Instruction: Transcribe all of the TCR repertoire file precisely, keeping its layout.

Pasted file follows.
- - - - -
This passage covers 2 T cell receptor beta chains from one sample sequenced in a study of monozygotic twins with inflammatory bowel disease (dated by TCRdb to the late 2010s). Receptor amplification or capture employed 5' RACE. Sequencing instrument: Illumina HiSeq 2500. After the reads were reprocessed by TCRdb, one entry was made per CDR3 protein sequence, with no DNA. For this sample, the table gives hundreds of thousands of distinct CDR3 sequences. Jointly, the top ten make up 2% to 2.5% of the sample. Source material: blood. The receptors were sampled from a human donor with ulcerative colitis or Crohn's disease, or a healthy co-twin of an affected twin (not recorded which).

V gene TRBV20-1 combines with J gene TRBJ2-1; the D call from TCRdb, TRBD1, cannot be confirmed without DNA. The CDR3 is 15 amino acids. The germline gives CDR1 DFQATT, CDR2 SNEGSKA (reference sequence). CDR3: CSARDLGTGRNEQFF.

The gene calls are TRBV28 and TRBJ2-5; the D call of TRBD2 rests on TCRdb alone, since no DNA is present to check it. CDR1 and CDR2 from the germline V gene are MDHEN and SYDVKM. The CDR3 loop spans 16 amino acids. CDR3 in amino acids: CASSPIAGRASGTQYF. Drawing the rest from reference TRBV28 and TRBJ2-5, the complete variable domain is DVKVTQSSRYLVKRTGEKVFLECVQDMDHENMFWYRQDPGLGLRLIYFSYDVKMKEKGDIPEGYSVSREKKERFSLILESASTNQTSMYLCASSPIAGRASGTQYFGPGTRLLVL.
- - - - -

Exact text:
This passage covers 2 T cell receptor beta chains from one sample sequenced in a study of monozygotic twins with inflammatory bowel disease (dated by TCRdb to the late 2010s). Receptor amplification or capture employed 5' RACE. Sequencing instrument: Illumina HiSeq 2500. After the reads were reprocessed by TCRdb, one entry was made per CDR3 protein sequence, with no DNA. For this sample, the table gives hundreds of thousands of distinct CDR3 sequences. Jointly, the top ten make up 2% to 2.5% of the sample. Source material: blood. The receptors were sampled from a human donor with ulcerative colitis or Crohn's disease, or a healthy co-twin of an affected twin (not recorded which).

V gene TRBV20-1 combines with J gene TRBJ2-1; the D call from TCRdb, TRBD1, cannot be confirmed without DNA. The CDR3 is 15 amino acids. The germline gives CDR1 DFQATT, CDR2 SNEGSKA (reference sequence). CDR3: CSARDLGTGRNEQFF.

The gene calls are TRBV28 and TRBJ2-5; the D call of TRBD2 rests on TCRdb alone, since no DNA is present to check it. CDR1 and CDR2 from the germline V gene are MDHEN and SYDVKM. The CDR3 loop spans 16 amino acids. CDR3 in amino acids: CASSPIAGRASGTQYF. Drawing the rest from reference TRBV28 and TRBJ2-5, the complete variable domain is DVKVTQSSRYLVKRTGEKVFLECVQDMDHENMFWYRQDPGLGLRLIYFSYDVKMKEKGDIPEGYSVSREKKERFSLILESASTNQTSMYLCASSPIAGRASGTQYFGPGTRLLVL.